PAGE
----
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John Hollenhorst Reporting The world's worst sounds!
We could all have a pretty good debate about which sounds are truly the worst. But science -- don't you love it -- has the answer. A man is studying those awful noises and making them sound better.
Scraping is a pretty bad sound. Crying babies is a sound only a mother could love.
Kelly Fitz, a digital research engineer, collects truly awful sounds the way others collect stamps or butterflies.
"I think I have probably an abnormally high threshold for bad sounds because when I work with them, I have to listen to them over and over and over," he said.
As Isaac Newton once said about something else, Fitz is standing on the shoulders of giants, British scientists who surveyed the public to identify The World's Worst Sounds.
"The surprise they came up with is that fingernails on the blackboard didn't rank very high," Fitz said.
The competition was fierce. For reasons that are obvious, we won't play on TV the hands-down award winner.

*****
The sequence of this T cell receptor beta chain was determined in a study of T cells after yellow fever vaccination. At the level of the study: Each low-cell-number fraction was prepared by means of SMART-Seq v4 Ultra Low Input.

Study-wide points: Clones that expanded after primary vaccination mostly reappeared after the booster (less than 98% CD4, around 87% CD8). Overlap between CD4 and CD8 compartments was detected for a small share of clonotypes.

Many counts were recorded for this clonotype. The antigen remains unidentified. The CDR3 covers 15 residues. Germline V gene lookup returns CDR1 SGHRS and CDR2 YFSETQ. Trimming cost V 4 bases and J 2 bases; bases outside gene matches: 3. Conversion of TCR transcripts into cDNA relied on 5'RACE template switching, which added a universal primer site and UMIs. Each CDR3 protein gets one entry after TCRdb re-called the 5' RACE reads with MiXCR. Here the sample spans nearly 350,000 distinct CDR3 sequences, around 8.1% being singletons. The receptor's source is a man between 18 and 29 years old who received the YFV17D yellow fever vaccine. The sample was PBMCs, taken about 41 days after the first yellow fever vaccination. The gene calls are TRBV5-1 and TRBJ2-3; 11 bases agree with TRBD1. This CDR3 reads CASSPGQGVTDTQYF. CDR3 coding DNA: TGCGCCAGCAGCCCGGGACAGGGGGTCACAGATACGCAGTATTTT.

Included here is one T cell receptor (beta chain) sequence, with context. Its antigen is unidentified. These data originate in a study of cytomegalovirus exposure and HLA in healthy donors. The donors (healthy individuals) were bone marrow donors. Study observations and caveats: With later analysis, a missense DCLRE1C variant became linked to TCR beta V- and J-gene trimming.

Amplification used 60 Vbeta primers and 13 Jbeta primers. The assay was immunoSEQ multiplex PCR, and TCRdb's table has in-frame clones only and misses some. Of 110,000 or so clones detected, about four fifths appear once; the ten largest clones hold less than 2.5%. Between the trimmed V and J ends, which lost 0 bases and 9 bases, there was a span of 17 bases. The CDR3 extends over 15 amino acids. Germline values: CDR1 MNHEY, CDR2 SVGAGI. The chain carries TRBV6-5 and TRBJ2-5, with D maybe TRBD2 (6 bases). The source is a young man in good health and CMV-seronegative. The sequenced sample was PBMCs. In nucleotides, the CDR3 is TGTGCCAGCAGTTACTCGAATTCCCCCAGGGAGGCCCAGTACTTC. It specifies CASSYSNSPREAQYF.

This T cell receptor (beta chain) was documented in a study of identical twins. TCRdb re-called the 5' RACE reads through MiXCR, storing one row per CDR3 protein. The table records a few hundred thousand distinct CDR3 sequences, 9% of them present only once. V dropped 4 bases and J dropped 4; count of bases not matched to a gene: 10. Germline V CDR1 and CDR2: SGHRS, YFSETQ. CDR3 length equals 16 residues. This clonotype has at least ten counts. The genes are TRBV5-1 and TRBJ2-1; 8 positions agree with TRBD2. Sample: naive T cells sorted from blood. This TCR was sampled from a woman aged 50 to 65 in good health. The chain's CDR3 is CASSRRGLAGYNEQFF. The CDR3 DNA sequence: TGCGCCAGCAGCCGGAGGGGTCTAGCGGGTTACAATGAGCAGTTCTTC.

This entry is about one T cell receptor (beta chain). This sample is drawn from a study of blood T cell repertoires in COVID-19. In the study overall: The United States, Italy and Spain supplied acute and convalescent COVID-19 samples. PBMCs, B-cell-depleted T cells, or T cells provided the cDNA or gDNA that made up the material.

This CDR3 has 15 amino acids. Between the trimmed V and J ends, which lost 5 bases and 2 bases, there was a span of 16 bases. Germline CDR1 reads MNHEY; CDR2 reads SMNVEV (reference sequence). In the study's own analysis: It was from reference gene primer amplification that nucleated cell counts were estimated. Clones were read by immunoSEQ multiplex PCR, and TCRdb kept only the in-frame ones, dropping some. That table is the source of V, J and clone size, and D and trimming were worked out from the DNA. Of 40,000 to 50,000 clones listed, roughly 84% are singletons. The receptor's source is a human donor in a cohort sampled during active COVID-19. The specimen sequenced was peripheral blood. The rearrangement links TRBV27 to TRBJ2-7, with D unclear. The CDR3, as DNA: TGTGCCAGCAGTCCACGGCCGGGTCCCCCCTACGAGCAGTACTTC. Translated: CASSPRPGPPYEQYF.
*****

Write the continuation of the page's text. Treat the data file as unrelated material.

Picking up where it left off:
"The worst sound was somebody, uh, somebody vomiting," Fitz told us.
Number two? A hazard in our business: feedback from a microphone.
So why does Fitz listen to horrendous sounds that would give other people fits? He's trying to perfect sound-morphing, electronically gliding from a sickening sound to a delightful one.
"Sound designers, musicians, people who do sound for film, I'd like to see them using my software," he explained.
"I don't have lofty scientific goals for this, and I don't think I'm going to change the world," he admitted.
We asked him, "Do people think you're nuts for fussing around with this?"
He responded, "I don't ask questions I don't want the answer to."
And don't worry. There are no tax dollars at work here. It's a hobby. Fitz uses his own time and his own dime.
Fitz's job is with the Starkey Hearing Research Center in Berkeley. He was in Utah for a conference of the Acoustical Society of America.
If you want to sample The World's Worst Sounds, check out the related link on this page.